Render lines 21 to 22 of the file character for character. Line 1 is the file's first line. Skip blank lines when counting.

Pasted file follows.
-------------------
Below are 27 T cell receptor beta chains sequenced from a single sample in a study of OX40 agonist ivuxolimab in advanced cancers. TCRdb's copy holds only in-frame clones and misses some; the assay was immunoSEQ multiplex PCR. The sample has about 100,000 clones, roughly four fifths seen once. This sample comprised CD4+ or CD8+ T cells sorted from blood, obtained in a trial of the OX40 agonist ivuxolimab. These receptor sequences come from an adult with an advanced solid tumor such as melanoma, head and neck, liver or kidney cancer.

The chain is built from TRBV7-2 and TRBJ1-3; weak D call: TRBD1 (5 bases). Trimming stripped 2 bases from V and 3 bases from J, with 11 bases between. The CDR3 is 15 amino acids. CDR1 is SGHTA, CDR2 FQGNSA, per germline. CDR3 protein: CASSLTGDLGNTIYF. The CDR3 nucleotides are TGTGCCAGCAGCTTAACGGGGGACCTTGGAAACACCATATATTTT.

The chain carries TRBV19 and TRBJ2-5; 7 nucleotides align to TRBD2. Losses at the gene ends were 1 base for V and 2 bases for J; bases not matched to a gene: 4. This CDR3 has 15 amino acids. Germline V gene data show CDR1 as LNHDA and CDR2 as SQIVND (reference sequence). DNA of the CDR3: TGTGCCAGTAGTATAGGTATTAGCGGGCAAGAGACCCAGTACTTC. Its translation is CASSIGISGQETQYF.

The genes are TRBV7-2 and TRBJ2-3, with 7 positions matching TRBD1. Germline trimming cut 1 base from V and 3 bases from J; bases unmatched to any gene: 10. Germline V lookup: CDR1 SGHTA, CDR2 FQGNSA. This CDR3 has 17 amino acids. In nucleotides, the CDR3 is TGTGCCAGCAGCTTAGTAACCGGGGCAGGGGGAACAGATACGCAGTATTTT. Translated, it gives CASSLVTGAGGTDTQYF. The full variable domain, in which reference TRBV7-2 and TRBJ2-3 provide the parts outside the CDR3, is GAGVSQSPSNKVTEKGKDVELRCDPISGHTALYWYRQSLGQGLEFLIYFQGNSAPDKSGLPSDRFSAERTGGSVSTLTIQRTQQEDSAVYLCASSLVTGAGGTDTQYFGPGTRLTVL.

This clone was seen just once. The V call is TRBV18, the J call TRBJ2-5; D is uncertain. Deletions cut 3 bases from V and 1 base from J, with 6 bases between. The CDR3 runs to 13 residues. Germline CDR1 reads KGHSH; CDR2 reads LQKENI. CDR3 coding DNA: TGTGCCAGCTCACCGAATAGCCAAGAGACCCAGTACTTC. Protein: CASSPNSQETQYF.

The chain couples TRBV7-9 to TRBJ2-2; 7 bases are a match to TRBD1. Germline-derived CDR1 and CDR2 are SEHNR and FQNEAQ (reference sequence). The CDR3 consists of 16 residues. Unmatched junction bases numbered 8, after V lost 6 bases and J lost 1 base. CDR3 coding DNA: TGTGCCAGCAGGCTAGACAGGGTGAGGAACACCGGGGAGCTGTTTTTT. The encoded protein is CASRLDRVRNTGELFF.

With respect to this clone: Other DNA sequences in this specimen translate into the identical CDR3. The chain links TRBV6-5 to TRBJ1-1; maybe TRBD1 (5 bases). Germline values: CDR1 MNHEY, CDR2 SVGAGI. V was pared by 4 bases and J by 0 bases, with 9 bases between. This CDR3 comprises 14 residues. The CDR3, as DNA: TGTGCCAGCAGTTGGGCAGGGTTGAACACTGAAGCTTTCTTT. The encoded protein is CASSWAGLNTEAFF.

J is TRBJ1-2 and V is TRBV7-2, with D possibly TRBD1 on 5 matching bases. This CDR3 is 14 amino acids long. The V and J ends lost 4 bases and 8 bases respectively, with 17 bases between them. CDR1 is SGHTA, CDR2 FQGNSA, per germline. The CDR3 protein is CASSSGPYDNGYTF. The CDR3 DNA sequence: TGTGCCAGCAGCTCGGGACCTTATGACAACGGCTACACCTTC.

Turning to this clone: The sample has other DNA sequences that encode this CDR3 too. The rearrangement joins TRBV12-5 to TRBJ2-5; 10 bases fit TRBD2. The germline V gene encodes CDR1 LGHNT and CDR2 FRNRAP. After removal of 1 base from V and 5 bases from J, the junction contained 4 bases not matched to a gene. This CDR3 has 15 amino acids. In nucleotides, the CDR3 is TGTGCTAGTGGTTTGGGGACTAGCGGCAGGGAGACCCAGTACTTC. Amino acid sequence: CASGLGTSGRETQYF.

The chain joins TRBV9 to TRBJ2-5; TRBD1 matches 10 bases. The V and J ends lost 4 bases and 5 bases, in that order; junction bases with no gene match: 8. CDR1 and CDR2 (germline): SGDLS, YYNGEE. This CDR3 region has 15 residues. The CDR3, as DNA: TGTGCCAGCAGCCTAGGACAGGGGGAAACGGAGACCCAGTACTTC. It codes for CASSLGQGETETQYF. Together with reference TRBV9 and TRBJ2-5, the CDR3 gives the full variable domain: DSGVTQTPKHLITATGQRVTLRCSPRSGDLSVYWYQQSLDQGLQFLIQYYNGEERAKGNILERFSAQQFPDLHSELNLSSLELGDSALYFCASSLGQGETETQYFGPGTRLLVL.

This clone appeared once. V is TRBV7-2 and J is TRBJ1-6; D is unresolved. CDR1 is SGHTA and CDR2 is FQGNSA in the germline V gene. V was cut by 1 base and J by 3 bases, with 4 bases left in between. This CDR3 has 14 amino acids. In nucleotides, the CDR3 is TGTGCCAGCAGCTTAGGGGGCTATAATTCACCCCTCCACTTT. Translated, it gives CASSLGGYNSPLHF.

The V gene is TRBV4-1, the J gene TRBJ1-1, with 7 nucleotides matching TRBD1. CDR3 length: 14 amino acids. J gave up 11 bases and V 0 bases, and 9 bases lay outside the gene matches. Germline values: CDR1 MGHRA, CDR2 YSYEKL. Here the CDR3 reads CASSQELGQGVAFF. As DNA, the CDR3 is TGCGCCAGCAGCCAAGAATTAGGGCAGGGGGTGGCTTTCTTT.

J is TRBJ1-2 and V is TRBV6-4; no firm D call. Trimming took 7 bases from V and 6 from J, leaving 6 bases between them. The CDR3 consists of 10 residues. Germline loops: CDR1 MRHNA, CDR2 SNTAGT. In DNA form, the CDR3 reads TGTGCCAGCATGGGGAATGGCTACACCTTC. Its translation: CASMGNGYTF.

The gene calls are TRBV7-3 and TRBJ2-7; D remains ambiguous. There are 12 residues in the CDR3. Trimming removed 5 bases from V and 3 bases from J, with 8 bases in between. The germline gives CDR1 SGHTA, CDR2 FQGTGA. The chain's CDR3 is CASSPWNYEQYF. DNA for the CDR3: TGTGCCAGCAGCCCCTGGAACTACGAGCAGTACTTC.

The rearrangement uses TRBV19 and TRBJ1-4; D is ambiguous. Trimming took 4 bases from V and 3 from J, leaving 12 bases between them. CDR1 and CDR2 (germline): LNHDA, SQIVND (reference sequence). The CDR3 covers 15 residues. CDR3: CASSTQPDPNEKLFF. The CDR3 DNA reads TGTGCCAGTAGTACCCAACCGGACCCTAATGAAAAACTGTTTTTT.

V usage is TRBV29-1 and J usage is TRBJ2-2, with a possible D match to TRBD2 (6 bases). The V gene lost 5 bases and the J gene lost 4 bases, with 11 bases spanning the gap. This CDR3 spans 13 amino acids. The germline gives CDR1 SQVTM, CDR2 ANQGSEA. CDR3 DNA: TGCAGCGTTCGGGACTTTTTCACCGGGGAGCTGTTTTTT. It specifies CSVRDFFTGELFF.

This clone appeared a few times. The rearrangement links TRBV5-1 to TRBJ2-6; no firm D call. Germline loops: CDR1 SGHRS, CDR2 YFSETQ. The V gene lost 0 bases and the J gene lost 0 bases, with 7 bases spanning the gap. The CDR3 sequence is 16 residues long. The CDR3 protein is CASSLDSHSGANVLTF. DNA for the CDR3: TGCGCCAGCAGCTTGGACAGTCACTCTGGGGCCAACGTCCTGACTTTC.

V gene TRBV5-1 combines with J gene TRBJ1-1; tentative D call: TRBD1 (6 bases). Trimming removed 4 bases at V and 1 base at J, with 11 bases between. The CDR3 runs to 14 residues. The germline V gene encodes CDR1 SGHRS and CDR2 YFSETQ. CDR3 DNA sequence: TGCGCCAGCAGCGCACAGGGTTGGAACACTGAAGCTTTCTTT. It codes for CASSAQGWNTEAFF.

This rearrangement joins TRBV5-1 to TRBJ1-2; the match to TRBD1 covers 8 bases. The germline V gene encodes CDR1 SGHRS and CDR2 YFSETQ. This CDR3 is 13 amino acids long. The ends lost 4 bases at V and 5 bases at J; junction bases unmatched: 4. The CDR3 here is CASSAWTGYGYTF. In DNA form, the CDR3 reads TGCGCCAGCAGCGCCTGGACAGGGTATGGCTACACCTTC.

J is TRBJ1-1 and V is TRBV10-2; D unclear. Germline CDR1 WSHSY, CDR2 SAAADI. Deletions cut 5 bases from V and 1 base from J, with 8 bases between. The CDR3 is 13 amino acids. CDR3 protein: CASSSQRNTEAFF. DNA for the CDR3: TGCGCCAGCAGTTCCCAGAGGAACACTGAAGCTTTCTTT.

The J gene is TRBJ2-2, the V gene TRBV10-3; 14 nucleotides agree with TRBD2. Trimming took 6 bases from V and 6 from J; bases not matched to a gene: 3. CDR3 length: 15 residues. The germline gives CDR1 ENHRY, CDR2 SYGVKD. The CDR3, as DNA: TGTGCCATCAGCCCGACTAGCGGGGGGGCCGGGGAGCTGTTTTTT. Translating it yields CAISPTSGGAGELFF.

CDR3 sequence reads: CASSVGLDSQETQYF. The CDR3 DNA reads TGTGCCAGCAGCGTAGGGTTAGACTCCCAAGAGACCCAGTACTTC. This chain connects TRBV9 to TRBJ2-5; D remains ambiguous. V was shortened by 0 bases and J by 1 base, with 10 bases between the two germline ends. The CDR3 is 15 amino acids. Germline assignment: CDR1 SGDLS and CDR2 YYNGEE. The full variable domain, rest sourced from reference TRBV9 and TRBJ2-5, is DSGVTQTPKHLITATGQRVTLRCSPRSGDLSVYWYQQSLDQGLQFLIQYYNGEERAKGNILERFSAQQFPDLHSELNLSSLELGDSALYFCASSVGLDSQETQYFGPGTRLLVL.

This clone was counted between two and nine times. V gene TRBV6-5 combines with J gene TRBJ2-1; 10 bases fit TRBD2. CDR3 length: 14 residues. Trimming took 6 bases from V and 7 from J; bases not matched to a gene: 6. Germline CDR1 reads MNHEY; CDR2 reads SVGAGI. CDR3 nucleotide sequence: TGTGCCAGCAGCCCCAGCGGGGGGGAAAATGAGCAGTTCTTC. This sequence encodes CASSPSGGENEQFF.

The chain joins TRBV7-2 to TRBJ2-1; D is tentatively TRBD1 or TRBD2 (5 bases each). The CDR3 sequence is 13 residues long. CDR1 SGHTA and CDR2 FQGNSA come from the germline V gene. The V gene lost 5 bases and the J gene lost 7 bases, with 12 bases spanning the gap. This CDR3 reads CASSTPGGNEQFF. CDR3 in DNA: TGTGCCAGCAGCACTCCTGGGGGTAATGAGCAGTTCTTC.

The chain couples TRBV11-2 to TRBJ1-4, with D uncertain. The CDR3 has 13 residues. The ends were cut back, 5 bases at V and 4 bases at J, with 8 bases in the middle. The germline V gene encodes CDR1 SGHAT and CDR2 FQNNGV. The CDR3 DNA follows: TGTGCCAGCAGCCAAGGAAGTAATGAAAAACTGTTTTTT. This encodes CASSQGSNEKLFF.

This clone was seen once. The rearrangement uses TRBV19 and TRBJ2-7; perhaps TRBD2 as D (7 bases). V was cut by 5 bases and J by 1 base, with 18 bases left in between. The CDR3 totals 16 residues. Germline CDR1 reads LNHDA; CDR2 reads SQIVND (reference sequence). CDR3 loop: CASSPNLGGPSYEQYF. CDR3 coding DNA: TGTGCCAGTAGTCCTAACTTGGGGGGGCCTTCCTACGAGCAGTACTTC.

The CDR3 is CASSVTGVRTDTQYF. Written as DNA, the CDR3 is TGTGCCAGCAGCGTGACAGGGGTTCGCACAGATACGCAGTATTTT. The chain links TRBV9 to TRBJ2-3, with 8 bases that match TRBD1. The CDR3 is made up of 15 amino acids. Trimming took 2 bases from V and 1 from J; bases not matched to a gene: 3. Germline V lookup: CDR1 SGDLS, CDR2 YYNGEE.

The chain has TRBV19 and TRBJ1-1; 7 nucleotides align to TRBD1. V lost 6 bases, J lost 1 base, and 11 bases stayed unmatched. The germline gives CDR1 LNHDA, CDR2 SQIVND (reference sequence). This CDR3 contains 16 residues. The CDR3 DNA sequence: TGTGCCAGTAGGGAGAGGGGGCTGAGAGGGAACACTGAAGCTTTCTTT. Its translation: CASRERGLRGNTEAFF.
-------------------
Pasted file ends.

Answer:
The J gene is TRBJ2-2, the V gene TRBV10-3; 14 nucleotides agree with TRBD2. Trimming took 6 bases from V and 6 from J; bases not matched to a gene: 3. CDR3 length: 15 residues. The germline gives CDR1 ENHRY, CDR2 SYGVKD. The CDR3, as DNA: TGTGCCATCAGCCCGACTAGCGGGGGGGCCGGGGAGCTGTTTTTT. Translating it yields CAISPTSGGAGELFF.

CDR3 sequence reads: CASSVGLDSQETQYF. The CDR3 DNA reads TGTGCCAGCAGCGTAGGGTTAGACTCCCAAGAGACCCAGTACTTC. This chain connects TRBV9 to TRBJ2-5; D remains ambiguous. V was shortened by 0 bases and J by 1 base, with 10 bases between the two germline ends. The CDR3 is 15 amino acids. Germline assignment: CDR1 SGDLS and CDR2 YYNGEE. The full variable domain, rest sourced from reference TRBV9 and TRBJ2-5, is DSGVTQTPKHLITATGQRVTLRCSPRSGDLSVYWYQQSLDQGLQFLIQYYNGEERAKGNILERFSAQQFPDLHSELNLSSLELGDSALYFCASSVGLDSQETQYFGPGTRLLVL.